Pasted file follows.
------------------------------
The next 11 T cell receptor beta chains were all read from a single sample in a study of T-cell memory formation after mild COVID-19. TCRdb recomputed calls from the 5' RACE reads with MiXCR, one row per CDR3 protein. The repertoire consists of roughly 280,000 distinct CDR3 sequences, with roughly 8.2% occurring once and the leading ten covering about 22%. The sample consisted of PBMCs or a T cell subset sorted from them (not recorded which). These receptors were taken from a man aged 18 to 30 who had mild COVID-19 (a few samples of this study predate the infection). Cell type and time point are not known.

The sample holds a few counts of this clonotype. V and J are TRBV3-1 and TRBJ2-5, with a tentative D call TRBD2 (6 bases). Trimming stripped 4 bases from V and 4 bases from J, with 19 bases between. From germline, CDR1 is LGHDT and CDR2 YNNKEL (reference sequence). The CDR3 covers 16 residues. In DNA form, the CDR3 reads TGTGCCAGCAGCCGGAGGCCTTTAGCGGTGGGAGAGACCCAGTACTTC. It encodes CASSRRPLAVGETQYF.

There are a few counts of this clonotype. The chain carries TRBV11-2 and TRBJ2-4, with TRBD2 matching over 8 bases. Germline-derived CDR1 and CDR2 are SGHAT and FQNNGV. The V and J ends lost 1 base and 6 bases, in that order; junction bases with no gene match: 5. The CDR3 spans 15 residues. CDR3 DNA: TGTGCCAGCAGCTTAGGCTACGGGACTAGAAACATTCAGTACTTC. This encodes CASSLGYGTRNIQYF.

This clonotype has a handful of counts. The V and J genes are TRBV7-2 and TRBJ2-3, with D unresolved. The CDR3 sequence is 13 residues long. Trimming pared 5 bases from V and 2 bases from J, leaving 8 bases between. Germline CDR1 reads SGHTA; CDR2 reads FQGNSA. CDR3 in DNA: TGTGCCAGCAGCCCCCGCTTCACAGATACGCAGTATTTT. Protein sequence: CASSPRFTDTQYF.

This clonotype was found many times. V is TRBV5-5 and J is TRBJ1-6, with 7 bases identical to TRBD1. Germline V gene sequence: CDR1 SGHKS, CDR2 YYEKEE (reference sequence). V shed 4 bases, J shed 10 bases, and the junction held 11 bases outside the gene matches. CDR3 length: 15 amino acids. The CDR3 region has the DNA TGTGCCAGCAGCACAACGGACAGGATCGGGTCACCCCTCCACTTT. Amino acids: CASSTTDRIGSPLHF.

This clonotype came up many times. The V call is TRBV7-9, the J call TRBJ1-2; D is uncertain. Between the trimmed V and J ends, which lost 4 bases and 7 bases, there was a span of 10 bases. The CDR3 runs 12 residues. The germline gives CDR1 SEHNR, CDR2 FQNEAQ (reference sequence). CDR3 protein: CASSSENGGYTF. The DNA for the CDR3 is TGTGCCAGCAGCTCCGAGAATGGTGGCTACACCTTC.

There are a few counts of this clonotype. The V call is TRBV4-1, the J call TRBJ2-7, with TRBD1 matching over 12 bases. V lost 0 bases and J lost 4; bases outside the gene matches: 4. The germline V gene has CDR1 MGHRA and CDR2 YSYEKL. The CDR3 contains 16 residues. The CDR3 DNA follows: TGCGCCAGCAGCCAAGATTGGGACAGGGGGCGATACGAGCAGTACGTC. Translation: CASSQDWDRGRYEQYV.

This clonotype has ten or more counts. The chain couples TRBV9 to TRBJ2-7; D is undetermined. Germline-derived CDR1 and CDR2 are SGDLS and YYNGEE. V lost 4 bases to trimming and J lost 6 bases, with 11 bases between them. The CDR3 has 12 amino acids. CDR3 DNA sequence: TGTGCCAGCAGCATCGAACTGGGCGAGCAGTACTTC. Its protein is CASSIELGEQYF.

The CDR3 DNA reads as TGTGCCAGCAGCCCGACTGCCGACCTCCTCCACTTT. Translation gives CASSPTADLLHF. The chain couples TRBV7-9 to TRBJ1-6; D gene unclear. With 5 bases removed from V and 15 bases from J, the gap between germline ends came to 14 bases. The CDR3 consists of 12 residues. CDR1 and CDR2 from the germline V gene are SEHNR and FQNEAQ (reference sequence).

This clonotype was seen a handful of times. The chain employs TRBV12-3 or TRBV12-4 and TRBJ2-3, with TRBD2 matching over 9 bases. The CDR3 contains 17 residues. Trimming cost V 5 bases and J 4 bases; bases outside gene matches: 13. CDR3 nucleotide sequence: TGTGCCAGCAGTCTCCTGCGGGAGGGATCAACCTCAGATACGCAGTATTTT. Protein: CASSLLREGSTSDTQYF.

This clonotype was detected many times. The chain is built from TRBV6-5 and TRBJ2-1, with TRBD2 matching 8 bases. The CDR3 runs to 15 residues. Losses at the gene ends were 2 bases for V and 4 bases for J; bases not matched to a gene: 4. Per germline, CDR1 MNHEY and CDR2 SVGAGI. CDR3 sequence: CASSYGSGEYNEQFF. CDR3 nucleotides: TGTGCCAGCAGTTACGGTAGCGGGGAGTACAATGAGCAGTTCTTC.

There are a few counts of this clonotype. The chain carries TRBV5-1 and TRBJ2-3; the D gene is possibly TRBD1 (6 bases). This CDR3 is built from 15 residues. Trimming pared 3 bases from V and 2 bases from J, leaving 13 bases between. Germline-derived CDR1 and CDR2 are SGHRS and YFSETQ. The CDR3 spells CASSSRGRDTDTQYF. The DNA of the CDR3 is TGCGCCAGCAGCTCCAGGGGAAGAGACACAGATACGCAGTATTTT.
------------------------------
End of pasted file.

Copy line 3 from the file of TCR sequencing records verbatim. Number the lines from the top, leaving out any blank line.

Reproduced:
There are a few counts of this clonotype. The chain carries TRBV11-2 and TRBJ2-4, with TRBD2 matching over 8 bases. Germline-derived CDR1 and CDR2 are SGHAT and FQNNGV. The V and J ends lost 1 base and 6 bases, in that order; junction bases with no gene match: 5. The CDR3 spans 15 residues. CDR3 DNA: TGTGCCAGCAGCTTAGGCTACGGGACTAGAAACATTCAGTACTTC. This encodes CASSLGYGTRNIQYF.